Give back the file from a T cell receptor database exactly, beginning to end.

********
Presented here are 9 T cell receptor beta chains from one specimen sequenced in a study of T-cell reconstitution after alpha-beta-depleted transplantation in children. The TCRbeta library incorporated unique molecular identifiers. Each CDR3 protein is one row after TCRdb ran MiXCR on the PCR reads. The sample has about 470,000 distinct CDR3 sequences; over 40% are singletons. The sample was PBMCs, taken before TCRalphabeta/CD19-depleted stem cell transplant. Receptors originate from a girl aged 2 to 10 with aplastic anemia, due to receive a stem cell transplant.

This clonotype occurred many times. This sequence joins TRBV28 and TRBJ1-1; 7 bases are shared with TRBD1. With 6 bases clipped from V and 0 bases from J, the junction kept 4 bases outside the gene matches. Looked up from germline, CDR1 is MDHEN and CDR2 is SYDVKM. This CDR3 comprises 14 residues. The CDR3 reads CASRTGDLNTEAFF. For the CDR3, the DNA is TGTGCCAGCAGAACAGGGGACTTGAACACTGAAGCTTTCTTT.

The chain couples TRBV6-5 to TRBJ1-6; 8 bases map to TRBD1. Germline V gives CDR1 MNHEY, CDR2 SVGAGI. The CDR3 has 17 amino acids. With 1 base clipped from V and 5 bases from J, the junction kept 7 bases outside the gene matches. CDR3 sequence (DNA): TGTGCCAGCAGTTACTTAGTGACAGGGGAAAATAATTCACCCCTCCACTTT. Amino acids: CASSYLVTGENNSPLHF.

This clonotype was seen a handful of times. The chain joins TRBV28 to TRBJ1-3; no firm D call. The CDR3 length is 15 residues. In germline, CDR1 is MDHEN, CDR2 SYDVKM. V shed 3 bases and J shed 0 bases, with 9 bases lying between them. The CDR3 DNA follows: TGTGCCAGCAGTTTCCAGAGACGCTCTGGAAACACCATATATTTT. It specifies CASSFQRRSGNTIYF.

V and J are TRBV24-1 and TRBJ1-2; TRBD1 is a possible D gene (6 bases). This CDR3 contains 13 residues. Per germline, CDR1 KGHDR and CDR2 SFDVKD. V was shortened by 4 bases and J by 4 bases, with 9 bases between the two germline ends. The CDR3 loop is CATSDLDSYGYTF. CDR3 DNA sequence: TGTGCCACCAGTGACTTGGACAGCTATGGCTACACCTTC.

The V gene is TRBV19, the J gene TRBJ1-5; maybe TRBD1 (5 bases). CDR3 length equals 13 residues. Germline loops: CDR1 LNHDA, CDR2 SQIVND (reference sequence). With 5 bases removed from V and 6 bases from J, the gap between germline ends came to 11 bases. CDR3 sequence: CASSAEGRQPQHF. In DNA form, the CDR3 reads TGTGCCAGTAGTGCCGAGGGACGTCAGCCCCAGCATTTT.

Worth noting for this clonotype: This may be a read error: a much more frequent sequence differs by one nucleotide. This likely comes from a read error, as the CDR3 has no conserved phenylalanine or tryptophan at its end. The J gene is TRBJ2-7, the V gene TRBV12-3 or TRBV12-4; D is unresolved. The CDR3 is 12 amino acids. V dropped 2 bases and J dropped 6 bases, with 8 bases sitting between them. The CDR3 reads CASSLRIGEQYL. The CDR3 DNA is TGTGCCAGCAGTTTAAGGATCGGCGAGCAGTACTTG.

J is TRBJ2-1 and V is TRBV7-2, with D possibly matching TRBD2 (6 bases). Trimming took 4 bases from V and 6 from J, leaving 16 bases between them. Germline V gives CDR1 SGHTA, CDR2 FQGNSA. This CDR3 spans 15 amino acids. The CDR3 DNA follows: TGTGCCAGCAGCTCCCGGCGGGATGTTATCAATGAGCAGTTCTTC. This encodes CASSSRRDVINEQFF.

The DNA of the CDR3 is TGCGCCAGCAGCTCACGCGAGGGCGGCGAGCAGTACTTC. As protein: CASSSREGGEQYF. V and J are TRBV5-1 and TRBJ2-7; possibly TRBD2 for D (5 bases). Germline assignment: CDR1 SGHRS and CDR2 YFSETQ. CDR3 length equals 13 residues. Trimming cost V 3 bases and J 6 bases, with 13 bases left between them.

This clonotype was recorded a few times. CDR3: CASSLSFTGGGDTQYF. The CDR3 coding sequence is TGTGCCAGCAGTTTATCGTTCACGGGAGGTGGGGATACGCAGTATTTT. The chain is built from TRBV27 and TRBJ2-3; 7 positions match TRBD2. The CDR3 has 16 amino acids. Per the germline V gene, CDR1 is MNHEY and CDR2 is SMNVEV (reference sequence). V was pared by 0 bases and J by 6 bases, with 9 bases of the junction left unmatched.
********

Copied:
Presented here are 9 T cell receptor beta chains from one specimen sequenced in a study of T-cell reconstitution after alpha-beta-depleted transplantation in children. The TCRbeta library incorporated unique molecular identifiers. Each CDR3 protein is one row after TCRdb ran MiXCR on the PCR reads. The sample has about 470,000 distinct CDR3 sequences; over 40% are singletons. The sample was PBMCs, taken before TCRalphabeta/CD19-depleted stem cell transplant. Receptors originate from a girl aged 2 to 10 with aplastic anemia, due to receive a stem cell transplant.

This clonotype occurred many times. This sequence joins TRBV28 and TRBJ1-1; 7 bases are shared with TRBD1. With 6 bases clipped from V and 0 bases from J, the junction kept 4 bases outside the gene matches. Looked up from germline, CDR1 is MDHEN and CDR2 is SYDVKM. This CDR3 comprises 14 residues. The CDR3 reads CASRTGDLNTEAFF. For the CDR3, the DNA is TGTGCCAGCAGAACAGGGGACTTGAACACTGAAGCTTTCTTT.

The chain couples TRBV6-5 to TRBJ1-6; 8 bases map to TRBD1. Germline V gives CDR1 MNHEY, CDR2 SVGAGI. The CDR3 has 17 amino acids. With 1 base clipped from V and 5 bases from J, the junction kept 7 bases outside the gene matches. CDR3 sequence (DNA): TGTGCCAGCAGTTACTTAGTGACAGGGGAAAATAATTCACCCCTCCACTTT. Amino acids: CASSYLVTGENNSPLHF.

This clonotype was seen a handful of times. The chain joins TRBV28 to TRBJ1-3; no firm D call. The CDR3 length is 15 residues. In germline, CDR1 is MDHEN, CDR2 SYDVKM. V shed 3 bases and J shed 0 bases, with 9 bases lying between them. The CDR3 DNA follows: TGTGCCAGCAGTTTCCAGAGACGCTCTGGAAACACCATATATTTT. It specifies CASSFQRRSGNTIYF.

V and J are TRBV24-1 and TRBJ1-2; TRBD1 is a possible D gene (6 bases). This CDR3 contains 13 residues. Per germline, CDR1 KGHDR and CDR2 SFDVKD. V was shortened by 4 bases and J by 4 bases, with 9 bases between the two germline ends. The CDR3 loop is CATSDLDSYGYTF. CDR3 DNA sequence: TGTGCCACCAGTGACTTGGACAGCTATGGCTACACCTTC.

The V gene is TRBV19, the J gene TRBJ1-5; maybe TRBD1 (5 bases). CDR3 length equals 13 residues. Germline loops: CDR1 LNHDA, CDR2 SQIVND (reference sequence). With 5 bases removed from V and 6 bases from J, the gap between germline ends came to 11 bases. CDR3 sequence: CASSAEGRQPQHF. In DNA form, the CDR3 reads TGTGCCAGTAGTGCCGAGGGACGTCAGCCCCAGCATTTT.

Worth noting for this clonotype: This may be a read error: a much more frequent sequence differs by one nucleotide. This likely comes from a read error, as the CDR3 has no conserved phenylalanine or tryptophan at its end. The J gene is TRBJ2-7, the V gene TRBV12-3 or TRBV12-4; D is unresolved. The CDR3 is 12 amino acids. V dropped 2 bases and J dropped 6 bases, with 8 bases sitting between them. The CDR3 reads CASSLRIGEQYL. The CDR3 DNA is TGTGCCAGCAGTTTAAGGATCGGCGAGCAGTACTTG.

J is TRBJ2-1 and V is TRBV7-2, with D possibly matching TRBD2 (6 bases). Trimming took 4 bases from V and 6 from J, leaving 16 bases between them. Germline V gives CDR1 SGHTA, CDR2 FQGNSA. This CDR3 spans 15 amino acids. The CDR3 DNA follows: TGTGCCAGCAGCTCCCGGCGGGATGTTATCAATGAGCAGTTCTTC. This encodes CASSSRRDVINEQFF.

The DNA of the CDR3 is TGCGCCAGCAGCTCACGCGAGGGCGGCGAGCAGTACTTC. As protein: CASSSREGGEQYF. V and J are TRBV5-1 and TRBJ2-7; possibly TRBD2 for D (5 bases). Germline assignment: CDR1 SGHRS and CDR2 YFSETQ. CDR3 length equals 13 residues. Trimming cost V 3 bases and J 6 bases, with 13 bases left between them.

This clonotype was recorded a few times. CDR3: CASSLSFTGGGDTQYF. The CDR3 coding sequence is TGTGCCAGCAGTTTATCGTTCACGGGAGGTGGGGATACGCAGTATTTT. The chain is built from TRBV27 and TRBJ2-3; 7 positions match TRBD2. The CDR3 has 16 amino acids. Per the germline V gene, CDR1 is MNHEY and CDR2 is SMNVEV (reference sequence). V was pared by 0 bases and J by 6 bases, with 9 bases of the junction left unmatched.